- Plumage: Lighter red plumage
- Tail: Longer, red-tipped tail (blue-tipped in the Green-winged)
- Face: The Green-winged Macaw has red feather stripes around their eyes on the otherwise bare white skin patch, which the Scarlet doesn’t have. Please prefer to the images below …
- Size: The Scarlet Macaw is smaller than the Green-winged Macaw. This is most obvious when they are seen side-by-side.
Diet / Feeding
In their natural habitat, they feed on palmfruits, figs, berries, seeds, nuts and pods. They also take insects and their larvae – particularly during the breeding season, when their need for protein increases. They also supplement their diet with nectar, leaf shoots and flowers.
Nuts, leaves, berries and seeds from the rainforest make up the bulk of its diet. It’s strong, hooked beak is perfect for breaking nuts and seeds. Interestingly, the scarlet macaw can eat fruits toxic enough to kill other animals.
This could be because they also eat large amounts of clay found on the banks of rivers, which is thought to neutralize plant poisons.
The locations of at least 120 known clay licks are known in the Amazon basin, where large flocks of them are found feeding. Some of the more accessible locations have become tourist attractions.
Breeding / Nesting
They reach reproductive maturity when they are about 3 to 4 years old and form monogamous pair bonds that last a lifetime.
Pairs are usually seen together, except when one of them is incubating eggs or brooding / taking care of young chicks. Pairs show affection by feeding and preening each other, and licking each other’s faces.
Nesting usually occurs once every one or two years, and the breeding season varies by their range, rainy seasons and availability of food. Those found in the southern parts of their range usually start breeding in December and those further north may get started in late December to January. If conditions are right, they breed year-round.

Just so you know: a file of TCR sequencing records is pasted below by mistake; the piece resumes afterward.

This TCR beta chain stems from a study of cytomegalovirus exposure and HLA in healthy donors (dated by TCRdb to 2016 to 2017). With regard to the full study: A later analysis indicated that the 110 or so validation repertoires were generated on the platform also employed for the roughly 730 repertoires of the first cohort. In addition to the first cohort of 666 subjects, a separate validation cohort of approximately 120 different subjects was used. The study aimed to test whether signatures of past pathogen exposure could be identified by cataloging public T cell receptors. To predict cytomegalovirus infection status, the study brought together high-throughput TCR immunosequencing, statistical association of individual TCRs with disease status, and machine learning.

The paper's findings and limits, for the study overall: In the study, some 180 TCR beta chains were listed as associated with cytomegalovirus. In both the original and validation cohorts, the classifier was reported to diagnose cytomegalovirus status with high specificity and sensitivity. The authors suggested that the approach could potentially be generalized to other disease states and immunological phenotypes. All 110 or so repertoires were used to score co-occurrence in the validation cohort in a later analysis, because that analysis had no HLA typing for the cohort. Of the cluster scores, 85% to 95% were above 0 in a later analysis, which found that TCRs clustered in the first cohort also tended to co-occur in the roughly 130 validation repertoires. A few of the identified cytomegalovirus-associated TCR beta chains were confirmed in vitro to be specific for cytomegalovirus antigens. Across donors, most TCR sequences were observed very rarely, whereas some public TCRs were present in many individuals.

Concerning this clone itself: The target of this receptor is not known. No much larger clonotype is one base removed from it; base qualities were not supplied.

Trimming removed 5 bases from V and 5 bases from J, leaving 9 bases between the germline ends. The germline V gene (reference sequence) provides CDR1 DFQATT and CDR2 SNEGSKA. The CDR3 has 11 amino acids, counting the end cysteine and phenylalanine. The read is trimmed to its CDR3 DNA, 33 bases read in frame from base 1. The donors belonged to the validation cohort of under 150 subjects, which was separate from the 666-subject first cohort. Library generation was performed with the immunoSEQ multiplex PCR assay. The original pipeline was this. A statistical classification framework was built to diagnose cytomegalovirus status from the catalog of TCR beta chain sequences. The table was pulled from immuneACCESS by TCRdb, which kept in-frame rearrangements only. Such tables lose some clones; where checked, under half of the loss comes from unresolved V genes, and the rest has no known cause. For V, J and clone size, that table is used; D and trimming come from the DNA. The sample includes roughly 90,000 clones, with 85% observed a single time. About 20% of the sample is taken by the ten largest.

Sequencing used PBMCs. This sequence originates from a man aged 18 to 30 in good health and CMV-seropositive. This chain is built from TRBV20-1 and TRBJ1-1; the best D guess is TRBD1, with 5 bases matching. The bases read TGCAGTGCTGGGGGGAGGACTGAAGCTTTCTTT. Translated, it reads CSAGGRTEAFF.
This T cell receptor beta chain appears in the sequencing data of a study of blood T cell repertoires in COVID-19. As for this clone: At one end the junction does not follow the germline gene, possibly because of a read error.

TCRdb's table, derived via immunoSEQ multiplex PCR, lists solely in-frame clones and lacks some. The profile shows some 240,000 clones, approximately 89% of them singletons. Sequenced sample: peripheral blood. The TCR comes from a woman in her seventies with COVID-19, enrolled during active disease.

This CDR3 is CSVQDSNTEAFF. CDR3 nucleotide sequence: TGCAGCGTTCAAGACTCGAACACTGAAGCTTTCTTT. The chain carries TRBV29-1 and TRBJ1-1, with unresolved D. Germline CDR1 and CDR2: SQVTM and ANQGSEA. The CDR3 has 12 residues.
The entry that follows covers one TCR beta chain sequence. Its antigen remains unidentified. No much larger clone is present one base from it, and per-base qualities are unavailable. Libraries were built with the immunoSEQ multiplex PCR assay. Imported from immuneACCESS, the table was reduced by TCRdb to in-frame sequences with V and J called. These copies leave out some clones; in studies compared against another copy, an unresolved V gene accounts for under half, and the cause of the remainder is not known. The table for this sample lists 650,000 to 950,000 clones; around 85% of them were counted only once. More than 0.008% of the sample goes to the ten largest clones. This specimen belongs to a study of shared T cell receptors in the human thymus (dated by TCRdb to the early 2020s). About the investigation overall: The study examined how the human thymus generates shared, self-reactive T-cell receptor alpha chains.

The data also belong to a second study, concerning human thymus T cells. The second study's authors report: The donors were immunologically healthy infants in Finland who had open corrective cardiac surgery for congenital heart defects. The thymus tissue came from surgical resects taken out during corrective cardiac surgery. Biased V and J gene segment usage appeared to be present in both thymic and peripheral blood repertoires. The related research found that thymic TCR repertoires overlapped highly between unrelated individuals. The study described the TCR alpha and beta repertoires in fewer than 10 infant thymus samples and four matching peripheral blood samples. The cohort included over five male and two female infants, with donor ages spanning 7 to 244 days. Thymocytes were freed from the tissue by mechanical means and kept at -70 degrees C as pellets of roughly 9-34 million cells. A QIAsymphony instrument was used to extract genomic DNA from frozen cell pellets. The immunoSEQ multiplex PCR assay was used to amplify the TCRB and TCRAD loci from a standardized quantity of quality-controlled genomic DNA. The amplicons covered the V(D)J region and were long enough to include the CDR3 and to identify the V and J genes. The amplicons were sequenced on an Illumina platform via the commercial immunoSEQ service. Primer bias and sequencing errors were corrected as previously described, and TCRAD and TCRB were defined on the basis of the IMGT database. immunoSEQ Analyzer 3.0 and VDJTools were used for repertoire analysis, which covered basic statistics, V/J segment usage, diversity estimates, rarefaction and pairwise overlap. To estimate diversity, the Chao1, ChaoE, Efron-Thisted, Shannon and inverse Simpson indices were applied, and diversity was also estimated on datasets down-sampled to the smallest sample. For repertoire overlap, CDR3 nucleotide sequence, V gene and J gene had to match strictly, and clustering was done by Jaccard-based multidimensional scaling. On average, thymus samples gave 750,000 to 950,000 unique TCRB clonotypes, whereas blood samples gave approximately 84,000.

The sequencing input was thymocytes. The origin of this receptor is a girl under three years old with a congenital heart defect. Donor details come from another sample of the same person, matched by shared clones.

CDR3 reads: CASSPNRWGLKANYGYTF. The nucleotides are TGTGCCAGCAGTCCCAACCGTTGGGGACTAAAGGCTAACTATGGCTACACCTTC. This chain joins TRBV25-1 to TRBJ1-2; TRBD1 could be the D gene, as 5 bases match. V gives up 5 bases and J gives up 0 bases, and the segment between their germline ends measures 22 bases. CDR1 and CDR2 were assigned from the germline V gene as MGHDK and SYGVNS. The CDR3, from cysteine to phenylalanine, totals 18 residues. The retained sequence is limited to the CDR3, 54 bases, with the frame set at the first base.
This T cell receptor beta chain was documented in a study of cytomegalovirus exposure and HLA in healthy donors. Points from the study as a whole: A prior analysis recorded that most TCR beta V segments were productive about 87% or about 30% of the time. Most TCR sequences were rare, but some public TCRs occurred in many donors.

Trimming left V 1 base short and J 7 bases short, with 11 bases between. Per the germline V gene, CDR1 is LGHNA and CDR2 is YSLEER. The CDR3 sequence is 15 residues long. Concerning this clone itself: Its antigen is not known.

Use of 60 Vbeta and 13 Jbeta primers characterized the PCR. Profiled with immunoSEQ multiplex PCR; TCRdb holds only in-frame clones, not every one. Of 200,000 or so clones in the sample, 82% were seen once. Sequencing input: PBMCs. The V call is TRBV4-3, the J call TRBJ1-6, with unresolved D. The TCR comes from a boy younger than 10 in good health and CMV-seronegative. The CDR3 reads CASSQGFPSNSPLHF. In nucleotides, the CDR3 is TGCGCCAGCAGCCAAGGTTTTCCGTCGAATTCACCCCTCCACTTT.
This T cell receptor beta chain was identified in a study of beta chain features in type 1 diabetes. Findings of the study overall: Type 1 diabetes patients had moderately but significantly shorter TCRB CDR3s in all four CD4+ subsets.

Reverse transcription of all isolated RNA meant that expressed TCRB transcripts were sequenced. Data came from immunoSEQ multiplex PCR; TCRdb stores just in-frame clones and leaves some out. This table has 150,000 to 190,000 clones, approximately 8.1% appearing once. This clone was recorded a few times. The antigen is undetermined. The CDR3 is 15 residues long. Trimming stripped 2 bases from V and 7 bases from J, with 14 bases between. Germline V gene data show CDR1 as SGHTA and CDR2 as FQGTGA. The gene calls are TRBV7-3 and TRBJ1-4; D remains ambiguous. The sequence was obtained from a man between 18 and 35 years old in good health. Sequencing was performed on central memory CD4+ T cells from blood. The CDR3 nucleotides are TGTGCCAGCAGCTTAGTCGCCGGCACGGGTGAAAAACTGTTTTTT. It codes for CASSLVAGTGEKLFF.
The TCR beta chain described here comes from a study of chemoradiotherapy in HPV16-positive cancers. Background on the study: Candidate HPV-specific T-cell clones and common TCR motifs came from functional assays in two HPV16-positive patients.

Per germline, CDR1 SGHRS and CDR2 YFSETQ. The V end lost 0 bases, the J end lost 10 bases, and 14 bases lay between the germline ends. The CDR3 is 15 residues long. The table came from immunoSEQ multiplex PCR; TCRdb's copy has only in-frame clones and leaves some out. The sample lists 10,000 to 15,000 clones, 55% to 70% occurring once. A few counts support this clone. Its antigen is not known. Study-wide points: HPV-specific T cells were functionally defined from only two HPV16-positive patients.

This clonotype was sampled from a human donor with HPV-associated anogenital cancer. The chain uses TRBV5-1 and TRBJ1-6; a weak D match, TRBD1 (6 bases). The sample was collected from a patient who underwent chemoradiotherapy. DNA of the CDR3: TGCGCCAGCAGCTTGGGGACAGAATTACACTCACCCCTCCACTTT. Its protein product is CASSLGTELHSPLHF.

These cavity nesters will usually raise their young in the holes of dead or live tall canopy trees (such as broken tree limps) or holes excavated by other birds, including large woodpeckers. Occasionally, they excavate their own cavities in soft snags.
The average clutch size consists of one up to four white, rounded eggs (mostly one or two), Most of the incubation (brooding) of the eggs is undertaken by the female; while the male protects the nest and brings food.
He will assist with the brooding, as needed. The eggs are incubated for 24 – 28 days to hatching. Depending on the age of the chicks, the parents will feed them 4 to 15 times each day.
The younger ones have to be fed more often since their crops are smaller. As the chicks grow larger, their crops can hold more food and the number of feedings each day goes down.
The chicks will fledge (leave the nest) when they are about 97 to 140 days old and are independent about one or two years later. The parents won’t get started on a new brood until their previous young have become independent.
Calls / Vocalizations / Sounds
They emit harsh, loud screeching calls, which are somewhat more drawn out than calls made by the Blue-and-gold Macaws. Their vocalizations include harsh screeches, guttural squawks and growls.
Lifespan / Longevity
They can expect to live 33 to 50 years. Captive birds that received quality care have lived to the ripe, old age of 80.
Their shorter lifespan in the wild is mostly due to predation of the young (mostly), nesting or vulnerable adults by monkeys, toucans, snakes, and other large mammals.
They reach reproductive maturity when they are about 3 to 4 years old.